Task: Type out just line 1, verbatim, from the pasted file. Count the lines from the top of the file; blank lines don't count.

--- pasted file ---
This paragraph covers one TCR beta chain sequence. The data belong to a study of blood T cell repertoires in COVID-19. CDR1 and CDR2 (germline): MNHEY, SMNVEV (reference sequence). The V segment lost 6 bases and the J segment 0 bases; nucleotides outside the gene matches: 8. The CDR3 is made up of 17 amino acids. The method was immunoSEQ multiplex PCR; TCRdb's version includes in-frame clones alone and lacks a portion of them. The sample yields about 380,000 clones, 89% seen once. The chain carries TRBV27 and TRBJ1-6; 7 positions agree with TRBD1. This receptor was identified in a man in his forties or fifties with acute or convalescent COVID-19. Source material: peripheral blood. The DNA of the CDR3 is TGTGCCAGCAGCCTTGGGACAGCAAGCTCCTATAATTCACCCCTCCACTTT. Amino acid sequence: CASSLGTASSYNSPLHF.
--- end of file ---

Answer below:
This paragraph covers one TCR beta chain sequence. The data belong to a study of blood T cell repertoires in COVID-19. CDR1 and CDR2 (germline): MNHEY, SMNVEV (reference sequence). The V segment lost 6 bases and the J segment 0 bases; nucleotides outside the gene matches: 8. The CDR3 is made up of 17 amino acids. The method was immunoSEQ multiplex PCR; TCRdb's version includes in-frame clones alone and lacks a portion of them. The sample yields about 380,000 clones, 89% seen once. The chain carries TRBV27 and TRBJ1-6; 7 positions agree with TRBD1. This receptor was identified in a man in his forties or fifties with acute or convalescent COVID-19. Source material: peripheral blood. The DNA of the CDR3 is TGTGCCAGCAGCCTTGGGACAGCAAGCTCCTATAATTCACCCCTCCACTTT. Amino acid sequence: CASSLGTASSYNSPLHF.